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Eyes. Where do you look for the target?

Discussion in 'Uncategorized Threads' started by AKAGrammar, Dec 11, 2005.

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  1. AKAGrammar

    AKAGrammar TS Member

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    And Merry Christmas to you Baz .... I hold what is considered to be a high gun and my focus is on the front edge of the traphouse. I am a two eyed shooter. The reason is that as soon as the target appears I know its flight path and can then look up to where I will break it and, in theory at least, the gun follows the eyes. When it works it works. I never managed to make a low hold work due to the verticle gun movement. I always seemed to over shoot.
     
  2. Hap MecTweaks

    Hap MecTweaks Well-Known Member

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    The best place to look for a target is where you see a whole complete target. Some can see this immediately as the bird emerges from under the traphouse roof. Others looking in this same area see the bird but it has a long tail or streak. So where you look depends on your ability to see the whole target without the streak effect. The sooner you can lock on vision wise, the better but some great shooters see it much farther out. Hap
     
  3. AKAGrammar

    AKAGrammar TS Member

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    Baz ... I have also heard that theory holding a high gun and look into the break zone. Like most of trap shooting gun hold and focus are individual preferences and one has to try them all to find what works for them. The problem I faced with looking over the gun was not seeing the target quickly and it led me to jerk the gun toward the target. By seeing it emerge from under the roof and looking up where I knew it was going allowed my eyes to be focused at that distance when the bird arrived and I never see it as a streak. I always establish my focus (soft) before I mount the gun. This was recommended to me by a buddy who is AA27AA and it improved my scores considerably. It is a "try the options" thing and choose what works for you. YRMV :)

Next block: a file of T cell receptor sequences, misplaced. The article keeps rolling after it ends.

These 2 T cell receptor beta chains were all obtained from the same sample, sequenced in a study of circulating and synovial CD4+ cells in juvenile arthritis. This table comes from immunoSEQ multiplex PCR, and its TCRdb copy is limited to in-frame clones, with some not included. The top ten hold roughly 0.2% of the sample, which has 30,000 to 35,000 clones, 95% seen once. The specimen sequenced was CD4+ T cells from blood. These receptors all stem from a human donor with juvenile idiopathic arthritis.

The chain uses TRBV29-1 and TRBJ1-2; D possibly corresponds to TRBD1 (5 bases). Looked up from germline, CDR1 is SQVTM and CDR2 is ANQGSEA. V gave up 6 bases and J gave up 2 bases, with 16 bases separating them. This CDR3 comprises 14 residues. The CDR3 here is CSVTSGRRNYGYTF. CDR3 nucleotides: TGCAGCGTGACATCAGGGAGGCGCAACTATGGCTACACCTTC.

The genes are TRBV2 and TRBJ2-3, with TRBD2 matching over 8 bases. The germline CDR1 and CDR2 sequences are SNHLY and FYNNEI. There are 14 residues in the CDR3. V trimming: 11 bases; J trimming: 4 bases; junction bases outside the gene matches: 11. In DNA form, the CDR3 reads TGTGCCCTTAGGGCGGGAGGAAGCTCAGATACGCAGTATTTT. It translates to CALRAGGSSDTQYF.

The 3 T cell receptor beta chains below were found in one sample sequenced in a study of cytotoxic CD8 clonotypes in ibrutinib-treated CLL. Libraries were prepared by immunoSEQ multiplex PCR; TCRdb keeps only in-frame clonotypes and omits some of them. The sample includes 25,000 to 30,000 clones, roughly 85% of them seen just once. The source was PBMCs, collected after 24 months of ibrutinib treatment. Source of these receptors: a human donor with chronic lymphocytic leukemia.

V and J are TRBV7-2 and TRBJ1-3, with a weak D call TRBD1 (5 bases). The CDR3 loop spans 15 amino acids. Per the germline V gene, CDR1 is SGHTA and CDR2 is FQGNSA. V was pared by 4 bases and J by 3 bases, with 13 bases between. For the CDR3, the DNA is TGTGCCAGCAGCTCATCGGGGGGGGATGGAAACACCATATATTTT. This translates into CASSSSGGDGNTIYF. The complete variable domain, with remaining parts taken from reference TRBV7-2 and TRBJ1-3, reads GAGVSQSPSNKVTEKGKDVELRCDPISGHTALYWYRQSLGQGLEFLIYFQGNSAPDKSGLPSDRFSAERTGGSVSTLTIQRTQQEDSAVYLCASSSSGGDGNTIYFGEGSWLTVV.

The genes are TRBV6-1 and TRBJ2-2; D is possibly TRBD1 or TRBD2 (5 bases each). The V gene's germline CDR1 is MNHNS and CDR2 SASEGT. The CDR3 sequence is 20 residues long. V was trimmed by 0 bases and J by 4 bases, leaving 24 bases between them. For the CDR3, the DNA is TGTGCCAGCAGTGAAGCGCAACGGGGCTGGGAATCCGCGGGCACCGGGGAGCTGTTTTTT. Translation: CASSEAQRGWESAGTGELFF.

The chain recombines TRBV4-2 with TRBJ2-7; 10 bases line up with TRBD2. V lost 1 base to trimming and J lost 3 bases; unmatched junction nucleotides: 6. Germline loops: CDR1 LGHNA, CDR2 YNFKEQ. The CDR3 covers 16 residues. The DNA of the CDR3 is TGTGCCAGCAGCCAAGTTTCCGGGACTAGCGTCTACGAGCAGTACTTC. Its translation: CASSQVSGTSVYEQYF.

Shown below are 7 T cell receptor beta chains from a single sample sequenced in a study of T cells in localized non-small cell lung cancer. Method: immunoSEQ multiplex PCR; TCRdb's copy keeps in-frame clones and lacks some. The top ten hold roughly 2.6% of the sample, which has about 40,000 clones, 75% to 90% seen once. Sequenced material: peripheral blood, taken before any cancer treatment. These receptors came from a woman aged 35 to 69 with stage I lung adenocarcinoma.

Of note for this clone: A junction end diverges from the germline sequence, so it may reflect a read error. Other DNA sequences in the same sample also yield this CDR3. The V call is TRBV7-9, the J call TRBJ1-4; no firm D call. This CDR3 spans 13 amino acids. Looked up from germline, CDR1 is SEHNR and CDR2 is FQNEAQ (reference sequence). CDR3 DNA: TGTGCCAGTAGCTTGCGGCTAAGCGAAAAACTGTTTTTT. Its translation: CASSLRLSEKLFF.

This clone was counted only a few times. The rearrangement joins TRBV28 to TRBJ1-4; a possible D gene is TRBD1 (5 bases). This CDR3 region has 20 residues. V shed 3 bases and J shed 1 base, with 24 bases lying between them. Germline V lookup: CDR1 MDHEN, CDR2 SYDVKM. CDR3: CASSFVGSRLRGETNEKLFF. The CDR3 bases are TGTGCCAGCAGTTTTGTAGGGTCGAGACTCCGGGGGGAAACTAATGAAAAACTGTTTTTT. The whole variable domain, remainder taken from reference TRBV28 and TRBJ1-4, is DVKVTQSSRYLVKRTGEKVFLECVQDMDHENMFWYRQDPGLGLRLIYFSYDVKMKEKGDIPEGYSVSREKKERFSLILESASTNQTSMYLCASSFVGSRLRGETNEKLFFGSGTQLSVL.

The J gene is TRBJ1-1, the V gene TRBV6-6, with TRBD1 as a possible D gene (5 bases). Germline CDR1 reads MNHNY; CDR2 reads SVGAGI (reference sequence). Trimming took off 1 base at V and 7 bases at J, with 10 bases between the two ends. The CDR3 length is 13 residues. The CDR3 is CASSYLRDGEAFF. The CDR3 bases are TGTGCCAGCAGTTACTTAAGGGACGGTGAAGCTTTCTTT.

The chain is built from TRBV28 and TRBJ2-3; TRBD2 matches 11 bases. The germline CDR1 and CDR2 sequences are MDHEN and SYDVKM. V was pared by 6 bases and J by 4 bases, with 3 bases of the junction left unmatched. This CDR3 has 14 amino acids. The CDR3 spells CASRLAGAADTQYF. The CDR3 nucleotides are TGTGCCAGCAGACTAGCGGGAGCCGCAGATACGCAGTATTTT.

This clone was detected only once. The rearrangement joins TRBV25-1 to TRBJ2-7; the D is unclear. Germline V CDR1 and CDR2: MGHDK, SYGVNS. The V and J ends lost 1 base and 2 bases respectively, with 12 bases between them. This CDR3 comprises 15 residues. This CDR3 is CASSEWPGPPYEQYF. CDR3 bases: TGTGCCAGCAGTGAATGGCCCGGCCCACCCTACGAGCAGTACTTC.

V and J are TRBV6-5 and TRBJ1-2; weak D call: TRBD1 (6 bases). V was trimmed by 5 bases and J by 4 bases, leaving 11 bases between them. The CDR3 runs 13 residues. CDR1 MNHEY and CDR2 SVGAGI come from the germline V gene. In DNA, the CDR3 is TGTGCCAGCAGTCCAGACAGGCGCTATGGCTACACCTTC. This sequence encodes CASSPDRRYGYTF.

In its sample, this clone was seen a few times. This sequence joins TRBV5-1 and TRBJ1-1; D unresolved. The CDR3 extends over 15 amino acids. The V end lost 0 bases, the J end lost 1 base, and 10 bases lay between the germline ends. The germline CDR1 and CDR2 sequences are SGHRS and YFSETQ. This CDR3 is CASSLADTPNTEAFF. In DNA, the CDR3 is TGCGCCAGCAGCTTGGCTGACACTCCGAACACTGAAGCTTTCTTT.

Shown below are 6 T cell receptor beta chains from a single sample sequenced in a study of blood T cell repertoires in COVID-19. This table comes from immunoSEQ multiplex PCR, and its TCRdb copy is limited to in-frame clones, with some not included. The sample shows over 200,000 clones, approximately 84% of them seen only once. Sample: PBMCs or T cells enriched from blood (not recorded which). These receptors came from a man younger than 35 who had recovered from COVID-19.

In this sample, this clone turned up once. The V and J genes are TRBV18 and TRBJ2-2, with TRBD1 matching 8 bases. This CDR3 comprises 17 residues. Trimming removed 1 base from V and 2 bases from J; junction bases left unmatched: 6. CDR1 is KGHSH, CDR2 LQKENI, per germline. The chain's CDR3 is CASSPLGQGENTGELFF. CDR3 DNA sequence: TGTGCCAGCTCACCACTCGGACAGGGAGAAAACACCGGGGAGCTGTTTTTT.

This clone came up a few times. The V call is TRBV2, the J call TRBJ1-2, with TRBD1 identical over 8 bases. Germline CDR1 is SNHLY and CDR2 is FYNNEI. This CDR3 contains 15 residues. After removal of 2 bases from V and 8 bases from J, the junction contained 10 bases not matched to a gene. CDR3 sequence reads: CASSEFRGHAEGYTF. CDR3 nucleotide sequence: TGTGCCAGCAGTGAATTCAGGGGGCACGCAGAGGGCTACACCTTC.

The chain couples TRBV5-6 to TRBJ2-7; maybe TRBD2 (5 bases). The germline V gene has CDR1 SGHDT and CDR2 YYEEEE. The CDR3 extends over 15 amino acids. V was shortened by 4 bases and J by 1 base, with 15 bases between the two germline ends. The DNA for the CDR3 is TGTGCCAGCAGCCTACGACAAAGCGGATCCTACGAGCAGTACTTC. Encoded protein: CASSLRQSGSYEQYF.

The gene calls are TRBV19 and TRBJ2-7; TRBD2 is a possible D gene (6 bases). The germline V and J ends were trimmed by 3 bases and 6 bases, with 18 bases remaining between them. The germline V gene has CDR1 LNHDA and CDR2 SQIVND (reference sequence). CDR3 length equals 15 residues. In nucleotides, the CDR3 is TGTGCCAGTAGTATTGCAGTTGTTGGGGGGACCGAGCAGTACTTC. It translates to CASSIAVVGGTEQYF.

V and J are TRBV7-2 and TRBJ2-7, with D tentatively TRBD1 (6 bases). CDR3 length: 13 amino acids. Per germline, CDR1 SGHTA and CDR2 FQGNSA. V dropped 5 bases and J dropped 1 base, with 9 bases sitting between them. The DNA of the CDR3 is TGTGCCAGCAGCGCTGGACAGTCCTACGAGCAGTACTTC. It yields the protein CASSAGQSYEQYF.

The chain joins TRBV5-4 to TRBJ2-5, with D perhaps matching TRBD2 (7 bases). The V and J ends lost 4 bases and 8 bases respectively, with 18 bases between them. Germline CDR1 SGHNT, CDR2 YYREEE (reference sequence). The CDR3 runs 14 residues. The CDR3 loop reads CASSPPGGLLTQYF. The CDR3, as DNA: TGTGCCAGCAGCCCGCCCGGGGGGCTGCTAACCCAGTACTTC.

4. Hill topper

    Hill topper Member

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    Baz,

    You will be told something different by about any one you ask.
    I would suggest you try one system for a while and keep notes. If you are not satisfied with your results try a lower hold and observe the results.
    You should eventually discover what works best for you.

    You can save a lot of time and ammo by taking a clinic from one of the teaching pros that travel the country.

    ed.
     
  5. starshot2b

    starshot2b TS Member

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    From personal experience and as a one-eyed shooter, I don't hold a lower gun as I move to the streak rather than the target. By raising my gun hold higher, lifting my eyes and waiting for the target to get above my barrel, I see the target and have less gun movement.

    Of course, this is for me...your mile may vary.

    Sherree
     
  6. Dave P

    Dave P TS Supporters TS Supporters

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    What is your definition "break zone"? Please put your answer in terms of a hard left while hold on the right side of the house.
     
  7. shannon391

    shannon391 Active Member

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    I will tell the secret that was passed on to me from the best teacher and 30 time All American:

    " There is only ONE place to look for the target."
     
  8. ace

    ace TS Member

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    Baz........I think you've got the right idea. A high hold[3-5 feet above top of house] will usually be better for most folks,unless you are a one-eyed shooter[in which case your hold should be much lower.....at top of traphouse].The actual pointing of the hold[gun] will depend on what post you are on at the time. In answer to your question, use what's known as a Soft Focus. This means that ,once the gun is mounted, you just look out past the muzzle at NOTHING in particular[without focusing on ANYTHING]......THEN, you call for and pick up the target streak in your perepheral[side] vision when it comes out. Get the streak and target path quickly FIRST, then swing to the target,lock on[hard focus], and shoot....keeping the gun moving[follow thru after the shot] and the head on the comb to maintain eye alignment. Hope this helps!........Shoot Well!
     
  9. ezimmermann

    ezimmermann TS Member

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    A 2eyed shooter can look above the rib into the field for the target. He should not move the barrel until he sees a whole target. the gun can be a level gun if the targets are low he can lower the barrel a inch or 2 on post 1and 5 he can also lower the barrel just a little so he can see the angles better
     
  10. superxjeff

    superxjeff Active Member

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    I look just a bit higher then I can clearly see the bird. I see the flash under my muzzel but I don't look for it until it clears the muzzel. Jeff
     
  11. justdust

    justdust TS Member

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    Trying to get a definitive answer to all of this has me very confused.

    In an article in the November issue of "Trap & Field", Frank Hoppe wrote: